We recently put up artist submissions over on our email: email@example.com. We went through all of the regular comic channels, which to us looked like /r/comicbookcollabs, Deviant Art, the Facebook group Connecting Comic Book Artists and Writers, and the old stomping grounds of Digital Webbing!
Looking for artists is always a fun experience for us. We love looking through portfolios and seeing what kind of new talent is out there. That said, thought I'd explore a little what we think makes a good portfolio and what should be included when looking for art jobs.
So all of this is just from our experience over the years and our preferences. There's not a single format for these things. Okay? Alright. Here we go.
1. Read the Instructions
For our submissions, we will only look at the email: firstname.lastname@example.org. If you send us a direct message or send your portfolio to other emails we will ignore them for the most part. Don't do that. Sometimes we'll ask to give the email a specific title. This is a test to make sure you follow the instructions.
For any sort of job or formal application, make sure to always read the instructions carefully.
2. Send Only One Portfolio Link
Oftentimes, we'll get multiple links to individual art. While we still look at those portfolios, it leaves a bad first impression. We go through hundreds of portfolios every time we post. The easier you make it for us to go through them, the more favorable our opinion is.
Chances are if you send multiple links we'll only click on one of them, and oftentimes we don't click on the first one. The only way to make sure we see what you want us to see is by sending one link, clearly indicated in a cover letter or as an attachment.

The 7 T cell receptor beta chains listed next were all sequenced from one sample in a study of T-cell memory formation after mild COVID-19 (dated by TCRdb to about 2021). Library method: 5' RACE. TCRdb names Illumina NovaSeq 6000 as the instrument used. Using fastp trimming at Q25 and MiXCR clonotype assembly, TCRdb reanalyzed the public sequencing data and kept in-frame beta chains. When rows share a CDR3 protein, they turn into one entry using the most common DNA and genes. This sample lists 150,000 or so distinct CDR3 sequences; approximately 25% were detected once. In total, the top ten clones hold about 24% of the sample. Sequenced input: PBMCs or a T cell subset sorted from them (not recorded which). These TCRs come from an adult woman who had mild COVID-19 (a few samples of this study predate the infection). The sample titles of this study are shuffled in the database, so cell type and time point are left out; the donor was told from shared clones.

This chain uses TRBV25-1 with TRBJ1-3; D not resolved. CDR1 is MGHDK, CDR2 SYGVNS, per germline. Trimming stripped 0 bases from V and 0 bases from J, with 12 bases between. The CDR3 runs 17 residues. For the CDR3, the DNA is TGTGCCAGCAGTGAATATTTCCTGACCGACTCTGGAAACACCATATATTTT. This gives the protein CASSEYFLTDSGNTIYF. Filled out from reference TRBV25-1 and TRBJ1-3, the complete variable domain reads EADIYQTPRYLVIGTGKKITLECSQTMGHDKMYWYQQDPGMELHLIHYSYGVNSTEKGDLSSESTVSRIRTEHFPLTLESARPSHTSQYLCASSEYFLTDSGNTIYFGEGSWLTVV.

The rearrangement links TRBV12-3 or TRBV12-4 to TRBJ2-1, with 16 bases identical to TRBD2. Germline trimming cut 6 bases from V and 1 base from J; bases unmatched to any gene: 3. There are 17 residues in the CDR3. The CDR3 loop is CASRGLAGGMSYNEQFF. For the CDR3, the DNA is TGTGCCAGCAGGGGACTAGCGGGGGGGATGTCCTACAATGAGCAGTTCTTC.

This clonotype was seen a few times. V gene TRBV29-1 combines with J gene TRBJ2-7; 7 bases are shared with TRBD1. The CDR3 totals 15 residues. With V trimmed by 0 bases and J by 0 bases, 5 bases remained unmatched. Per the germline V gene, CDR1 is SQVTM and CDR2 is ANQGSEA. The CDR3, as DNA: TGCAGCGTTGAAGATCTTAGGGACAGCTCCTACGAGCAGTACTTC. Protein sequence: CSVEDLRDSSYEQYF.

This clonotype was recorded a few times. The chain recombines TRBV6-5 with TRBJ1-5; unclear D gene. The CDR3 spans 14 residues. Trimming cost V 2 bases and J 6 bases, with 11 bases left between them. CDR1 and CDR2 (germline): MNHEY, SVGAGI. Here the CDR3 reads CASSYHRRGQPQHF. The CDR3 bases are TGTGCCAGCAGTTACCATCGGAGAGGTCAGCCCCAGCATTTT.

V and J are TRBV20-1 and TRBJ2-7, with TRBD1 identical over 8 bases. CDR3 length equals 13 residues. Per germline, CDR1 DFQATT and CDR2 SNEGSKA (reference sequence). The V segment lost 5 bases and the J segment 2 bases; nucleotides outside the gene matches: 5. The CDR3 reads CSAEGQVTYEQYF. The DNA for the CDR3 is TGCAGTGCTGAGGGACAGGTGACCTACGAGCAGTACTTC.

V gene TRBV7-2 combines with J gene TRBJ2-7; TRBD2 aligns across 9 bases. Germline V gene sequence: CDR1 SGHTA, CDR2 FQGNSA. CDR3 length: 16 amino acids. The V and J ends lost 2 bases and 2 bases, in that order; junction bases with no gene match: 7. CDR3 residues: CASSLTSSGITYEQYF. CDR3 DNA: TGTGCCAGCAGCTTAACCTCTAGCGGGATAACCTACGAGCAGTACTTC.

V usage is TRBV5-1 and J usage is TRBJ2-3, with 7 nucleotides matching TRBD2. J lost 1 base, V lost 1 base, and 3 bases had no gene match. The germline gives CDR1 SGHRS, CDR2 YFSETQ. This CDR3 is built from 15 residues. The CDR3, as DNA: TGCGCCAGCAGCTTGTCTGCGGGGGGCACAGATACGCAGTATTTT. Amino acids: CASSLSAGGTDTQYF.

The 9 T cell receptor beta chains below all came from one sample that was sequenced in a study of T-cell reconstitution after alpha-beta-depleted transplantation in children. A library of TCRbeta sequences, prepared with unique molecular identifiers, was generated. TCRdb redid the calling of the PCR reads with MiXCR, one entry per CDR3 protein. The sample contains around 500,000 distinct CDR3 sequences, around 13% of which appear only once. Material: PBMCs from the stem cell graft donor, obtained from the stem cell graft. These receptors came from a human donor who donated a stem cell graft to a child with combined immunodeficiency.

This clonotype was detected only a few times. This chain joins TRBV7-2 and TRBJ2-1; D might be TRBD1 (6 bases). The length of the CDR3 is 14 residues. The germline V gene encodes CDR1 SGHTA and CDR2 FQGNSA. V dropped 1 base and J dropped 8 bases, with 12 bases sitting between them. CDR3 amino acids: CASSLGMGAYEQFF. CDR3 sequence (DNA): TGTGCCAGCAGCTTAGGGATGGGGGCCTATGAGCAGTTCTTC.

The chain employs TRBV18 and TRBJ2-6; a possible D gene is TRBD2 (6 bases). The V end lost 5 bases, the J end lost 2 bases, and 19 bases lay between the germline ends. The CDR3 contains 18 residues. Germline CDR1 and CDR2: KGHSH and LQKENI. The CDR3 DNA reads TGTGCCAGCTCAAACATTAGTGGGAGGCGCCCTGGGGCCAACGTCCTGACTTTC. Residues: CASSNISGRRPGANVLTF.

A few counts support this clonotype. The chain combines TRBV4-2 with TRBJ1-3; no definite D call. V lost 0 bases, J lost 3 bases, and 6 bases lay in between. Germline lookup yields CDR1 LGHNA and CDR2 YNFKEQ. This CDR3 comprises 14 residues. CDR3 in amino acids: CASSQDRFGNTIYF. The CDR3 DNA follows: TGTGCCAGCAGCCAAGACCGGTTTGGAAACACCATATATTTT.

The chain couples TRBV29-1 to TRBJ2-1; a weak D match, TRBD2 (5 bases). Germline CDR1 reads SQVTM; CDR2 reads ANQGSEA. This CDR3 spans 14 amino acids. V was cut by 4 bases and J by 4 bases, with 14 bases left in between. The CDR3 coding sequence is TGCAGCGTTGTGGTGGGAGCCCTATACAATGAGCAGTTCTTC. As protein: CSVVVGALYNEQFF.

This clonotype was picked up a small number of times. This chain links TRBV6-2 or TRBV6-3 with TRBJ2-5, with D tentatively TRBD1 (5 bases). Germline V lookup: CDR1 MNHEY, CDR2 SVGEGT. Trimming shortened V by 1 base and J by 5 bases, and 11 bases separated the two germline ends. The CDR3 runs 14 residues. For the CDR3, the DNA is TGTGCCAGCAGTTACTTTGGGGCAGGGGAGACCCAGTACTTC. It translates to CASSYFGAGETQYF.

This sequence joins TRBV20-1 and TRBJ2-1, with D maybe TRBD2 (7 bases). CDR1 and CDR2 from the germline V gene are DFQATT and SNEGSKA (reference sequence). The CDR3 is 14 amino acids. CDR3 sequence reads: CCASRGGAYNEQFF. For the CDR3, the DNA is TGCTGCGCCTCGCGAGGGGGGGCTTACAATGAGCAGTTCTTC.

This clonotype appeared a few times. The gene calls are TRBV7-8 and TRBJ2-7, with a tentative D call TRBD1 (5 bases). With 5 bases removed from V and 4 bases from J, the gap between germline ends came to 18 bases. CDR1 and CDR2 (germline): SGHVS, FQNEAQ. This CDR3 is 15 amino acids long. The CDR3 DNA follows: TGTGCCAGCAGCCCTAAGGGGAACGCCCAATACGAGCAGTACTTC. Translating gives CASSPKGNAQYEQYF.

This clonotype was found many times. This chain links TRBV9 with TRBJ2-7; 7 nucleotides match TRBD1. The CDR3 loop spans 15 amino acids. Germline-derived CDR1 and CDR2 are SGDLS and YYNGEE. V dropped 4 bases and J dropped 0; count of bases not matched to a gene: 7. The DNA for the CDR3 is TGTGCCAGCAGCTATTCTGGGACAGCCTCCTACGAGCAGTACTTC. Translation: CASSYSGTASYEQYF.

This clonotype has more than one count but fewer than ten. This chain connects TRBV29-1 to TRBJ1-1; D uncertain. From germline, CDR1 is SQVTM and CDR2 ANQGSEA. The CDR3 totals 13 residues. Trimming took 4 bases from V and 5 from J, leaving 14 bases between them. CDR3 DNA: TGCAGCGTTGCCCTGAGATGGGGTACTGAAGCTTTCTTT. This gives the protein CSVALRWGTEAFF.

3. Include a Cover Letter
On the opposite end of the spectrum, don't write an entire essay. Like in life and dating, if you make it known you want something really bad it can come off as desperate.
4. Make a Good First Impression
5. The Art is Everything
At the end of the day it's about the art. If you have the goods, the above is sometimes optional but still an indication of professionalism. Make sure you have a varied portfolio that shows different aspects and techniques. For comic sequentials, here's what we think is important:
If you're looking to work in comics, we highly suggest having work that covers the technical know-how above. We recommend having between 5-8 piece in your portfolio. Anything more than that probably won't get a look. And although we're not artists ourselves, we usually can tell when there is a technical deficiency in work.
A common mistake we see is relying two much on one character / two character composition in the form of pinups or covers. Those are great, but make sure if you want to work in sequentials to show you can frame and draw perspective too. It doesn't necessarily have to be a sequential page, but we need to see that in your work.
Thank you everyone who submitted! We love seeing artists work and wish we had time to respond each and every one of you.
If you'd like to see what some good looking portfolios look like, check out Pixpa's Article on Artist Portfolios here!
Hope this was useful to somebody. Keep working on honing that craft!